Africa is home to some of the richest countries in the world, in part due to its oil-rich soil and human capital. With GDPs going up as high as $594.257 Billion.
According to statistics provided by the International Monetary Fund (IMF), these are currently, according to the figures provided at the time, the Top 10 richest countries in Africa.

1. Nigeria: GDP: $594.257 billion

The most populous country in Africa is a major contender on this list, its manufacturing sector being the third largest in Africa while it contributes a considerable share of the world’s oil. Taking into account this country’s population of 170 million, Nigeria is on track to becoming one of the 20 largest economies in the world by 2020, make i hear.

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2. South Africa: GDP: $341.216 billion

South Africa is popularly known for its mineral resources such as gold and diamond but the Gold Rush ended back in the 19th century. There are more things to look forward to in South Africa besides its jewels. Major cities like Johannesburg and Cape Town offer a unique experiences that can offer scenic routes to mountain ranges by the ocean.

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3. Egypt: GDP: $284.860 billion

Egypt has one of the longest histories of any modern country, arising in the tenth millennium BCE as one of the world’s first nation states.

4. Algeria: GDP: $227.802 billion

Oil and gas exports have placed Algeria on this list. Much of its wealth is received from oil deposits deep within the North African soil. Also rich in natural minerals, it is suggested that the ancient Romans collected stones and marbles from quarries in what is now known as Algeria. You can find onyx, red and white marbles, iron, lead, and zinc in large quantities. It’s capital city, Algiers offers rare beauty in the intricate architecture of its most famous buildings.

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5. Morocco: GDP: $112.552 billion

Morocco was named the first most competitive economy in North Africa. Tourism, telecoms, textiles and agriculture are Morocco’s biggest biggest money pullers.

6. Sudan: GDP: $112.552 billion

More than once, we have mentioned oil and gas as the main source of income for countries on this list. Sudan also falls into that category but in a more diverse way. It depends on oil but with a third of its GDP contributed by agriculture. Cotton and peanuts constitute its major agricultural exports. You may not notice a “Made in Sudan” tag on the shirt you buy in Khartoum but cotton from Sudan has fueled the textile industry in many parts of the world.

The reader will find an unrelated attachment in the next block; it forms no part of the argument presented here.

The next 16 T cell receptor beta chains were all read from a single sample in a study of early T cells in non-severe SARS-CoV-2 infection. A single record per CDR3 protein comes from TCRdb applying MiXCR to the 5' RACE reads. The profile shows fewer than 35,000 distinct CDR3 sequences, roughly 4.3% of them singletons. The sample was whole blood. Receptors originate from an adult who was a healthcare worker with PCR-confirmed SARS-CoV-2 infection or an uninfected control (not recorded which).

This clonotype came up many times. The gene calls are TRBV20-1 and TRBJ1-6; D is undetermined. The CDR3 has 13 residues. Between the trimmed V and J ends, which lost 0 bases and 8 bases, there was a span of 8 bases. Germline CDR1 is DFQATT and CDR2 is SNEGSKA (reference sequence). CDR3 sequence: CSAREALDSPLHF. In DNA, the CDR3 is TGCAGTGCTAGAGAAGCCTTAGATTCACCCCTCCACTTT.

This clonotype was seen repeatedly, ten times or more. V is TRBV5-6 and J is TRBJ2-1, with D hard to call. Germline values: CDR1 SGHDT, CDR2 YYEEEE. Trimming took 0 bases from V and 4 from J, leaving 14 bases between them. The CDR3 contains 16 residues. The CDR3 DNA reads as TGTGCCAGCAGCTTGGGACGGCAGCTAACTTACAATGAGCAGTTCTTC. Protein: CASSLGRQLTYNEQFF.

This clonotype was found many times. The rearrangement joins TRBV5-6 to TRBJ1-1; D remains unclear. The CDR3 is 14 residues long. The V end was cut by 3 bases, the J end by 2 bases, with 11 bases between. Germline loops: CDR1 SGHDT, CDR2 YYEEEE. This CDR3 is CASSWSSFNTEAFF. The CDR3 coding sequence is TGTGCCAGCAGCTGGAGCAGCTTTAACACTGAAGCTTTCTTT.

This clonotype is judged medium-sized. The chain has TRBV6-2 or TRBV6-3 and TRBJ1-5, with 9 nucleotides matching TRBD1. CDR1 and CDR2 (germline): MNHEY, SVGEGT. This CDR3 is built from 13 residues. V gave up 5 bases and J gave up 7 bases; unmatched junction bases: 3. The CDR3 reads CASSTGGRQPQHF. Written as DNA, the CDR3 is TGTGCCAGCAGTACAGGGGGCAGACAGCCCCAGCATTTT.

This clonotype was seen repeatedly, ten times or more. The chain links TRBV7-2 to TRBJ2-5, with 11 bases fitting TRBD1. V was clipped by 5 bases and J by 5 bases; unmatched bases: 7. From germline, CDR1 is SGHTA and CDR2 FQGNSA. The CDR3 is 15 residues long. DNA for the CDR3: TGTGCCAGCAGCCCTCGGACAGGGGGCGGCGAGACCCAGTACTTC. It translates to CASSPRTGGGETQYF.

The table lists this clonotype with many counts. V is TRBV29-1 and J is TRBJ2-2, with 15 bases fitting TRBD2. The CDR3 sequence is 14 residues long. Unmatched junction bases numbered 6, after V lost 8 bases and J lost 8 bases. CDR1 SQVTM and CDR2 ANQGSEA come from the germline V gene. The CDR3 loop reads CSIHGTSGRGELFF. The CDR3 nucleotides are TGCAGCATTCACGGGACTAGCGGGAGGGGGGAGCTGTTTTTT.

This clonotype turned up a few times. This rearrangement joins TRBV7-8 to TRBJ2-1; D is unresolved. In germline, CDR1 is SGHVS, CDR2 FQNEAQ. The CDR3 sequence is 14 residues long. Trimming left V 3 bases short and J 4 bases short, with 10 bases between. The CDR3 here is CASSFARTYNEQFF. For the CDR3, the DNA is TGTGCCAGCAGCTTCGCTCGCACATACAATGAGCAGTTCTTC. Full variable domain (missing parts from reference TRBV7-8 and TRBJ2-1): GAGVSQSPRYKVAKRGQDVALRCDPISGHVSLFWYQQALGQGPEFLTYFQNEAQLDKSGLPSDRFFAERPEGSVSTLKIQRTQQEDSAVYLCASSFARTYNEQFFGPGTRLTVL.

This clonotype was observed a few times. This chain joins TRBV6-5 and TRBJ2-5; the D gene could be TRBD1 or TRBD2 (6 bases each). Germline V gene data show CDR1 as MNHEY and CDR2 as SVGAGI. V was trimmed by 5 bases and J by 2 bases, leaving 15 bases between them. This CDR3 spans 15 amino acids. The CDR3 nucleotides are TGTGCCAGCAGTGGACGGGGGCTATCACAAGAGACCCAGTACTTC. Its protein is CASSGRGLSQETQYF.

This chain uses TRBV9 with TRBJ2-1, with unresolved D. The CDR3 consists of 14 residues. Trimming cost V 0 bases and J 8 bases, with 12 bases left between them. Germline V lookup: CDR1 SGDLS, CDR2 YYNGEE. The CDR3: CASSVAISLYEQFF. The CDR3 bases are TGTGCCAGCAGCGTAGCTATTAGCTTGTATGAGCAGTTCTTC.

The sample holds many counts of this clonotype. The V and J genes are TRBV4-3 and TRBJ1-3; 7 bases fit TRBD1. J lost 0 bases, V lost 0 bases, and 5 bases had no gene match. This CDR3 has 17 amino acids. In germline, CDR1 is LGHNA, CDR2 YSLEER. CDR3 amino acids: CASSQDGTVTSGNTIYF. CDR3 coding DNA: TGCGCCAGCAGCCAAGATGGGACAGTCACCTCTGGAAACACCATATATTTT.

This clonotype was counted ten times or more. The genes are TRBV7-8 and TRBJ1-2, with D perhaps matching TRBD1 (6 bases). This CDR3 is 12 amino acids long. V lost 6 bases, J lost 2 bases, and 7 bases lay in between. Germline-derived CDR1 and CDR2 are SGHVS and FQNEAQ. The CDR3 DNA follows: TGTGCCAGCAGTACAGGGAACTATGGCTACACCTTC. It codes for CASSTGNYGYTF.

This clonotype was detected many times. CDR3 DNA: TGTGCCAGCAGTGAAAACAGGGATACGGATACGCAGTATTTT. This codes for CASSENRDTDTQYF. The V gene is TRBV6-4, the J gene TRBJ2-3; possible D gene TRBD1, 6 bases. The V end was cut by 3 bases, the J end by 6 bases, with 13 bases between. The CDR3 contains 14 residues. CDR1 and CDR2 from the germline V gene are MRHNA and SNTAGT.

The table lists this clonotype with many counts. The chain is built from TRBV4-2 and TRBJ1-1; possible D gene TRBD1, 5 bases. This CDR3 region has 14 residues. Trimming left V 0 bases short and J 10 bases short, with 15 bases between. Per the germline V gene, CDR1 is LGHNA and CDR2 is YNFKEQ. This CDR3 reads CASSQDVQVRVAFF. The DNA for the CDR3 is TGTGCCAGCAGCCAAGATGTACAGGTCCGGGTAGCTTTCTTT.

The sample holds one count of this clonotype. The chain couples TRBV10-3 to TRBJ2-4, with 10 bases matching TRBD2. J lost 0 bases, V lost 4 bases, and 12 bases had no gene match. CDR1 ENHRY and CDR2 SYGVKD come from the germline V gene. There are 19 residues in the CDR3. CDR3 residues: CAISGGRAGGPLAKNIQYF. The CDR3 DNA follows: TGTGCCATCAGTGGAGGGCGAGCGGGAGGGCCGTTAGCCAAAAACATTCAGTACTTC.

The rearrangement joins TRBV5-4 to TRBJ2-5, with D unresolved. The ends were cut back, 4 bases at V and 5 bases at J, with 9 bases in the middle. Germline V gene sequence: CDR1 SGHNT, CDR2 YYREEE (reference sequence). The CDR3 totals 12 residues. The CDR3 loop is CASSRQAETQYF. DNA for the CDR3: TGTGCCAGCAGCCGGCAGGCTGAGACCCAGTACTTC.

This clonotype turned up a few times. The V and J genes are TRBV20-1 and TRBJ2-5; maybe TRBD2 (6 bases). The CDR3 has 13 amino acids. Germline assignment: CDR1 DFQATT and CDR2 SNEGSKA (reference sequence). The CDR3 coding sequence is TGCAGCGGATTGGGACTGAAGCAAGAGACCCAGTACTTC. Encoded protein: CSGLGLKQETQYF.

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7. Kenya: GDP: $53.40 billion

The capital, Nairobi, is a regional commercial hub. The economy of Kenya is the largest by GDP in Southeast and Central Africa. Agriculture is a major employer; the country traditionally exports tea and coffee and has more recently begun to export fresh flowers to Europe. The service industry is also a major economic driver. Kenya is a member of the East African Community. Compared to other African countries, Kenya enjoys relatively high political and social stability.

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8. Angola: GDP: $49.857 billion

Angola has a large deposit of oil and gas resources, diamonds, and bountiful agricultural land. Still recovering from the 27-year civil war that lasted from 1975-2002, Angola has made efforts to revive its economy with heavy oil and agricultural exports. Cities like Luanda are undergoing major reconstruction to make Angola a top African destination.

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9. Libya: GDP: $49.341 billion

The Libyan economy depends primarily upon revenues from the oil sector, which accounts for 80% of GDP and 97% of exports. Libya holds the largest proven oil reserves in Africa and is an important contributor to the global supply of light, sweet crude.Apart from petroleum, the other natural resources are natural gas and gypsum.The International Monetary Fund estimated Libya’s real GDP growth at 122% in 2012 and 16.7% in 2013, after a 60% plunge in 2011.

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10. Tunisia: GDP: $49.122 billion

Oil, tourism and car manufacturing parts are the name of the game in Tunisia. It is one of the wealthiest countries in Africa so you won’t wander too far into its cities like Tunis before finding a pleasant spot to relax. The city is covered with bits of opulence from as far back as the 12th century. Year-round sunshine and the affordable Tunisian lifestyle have drawn tourists here who now call this place home.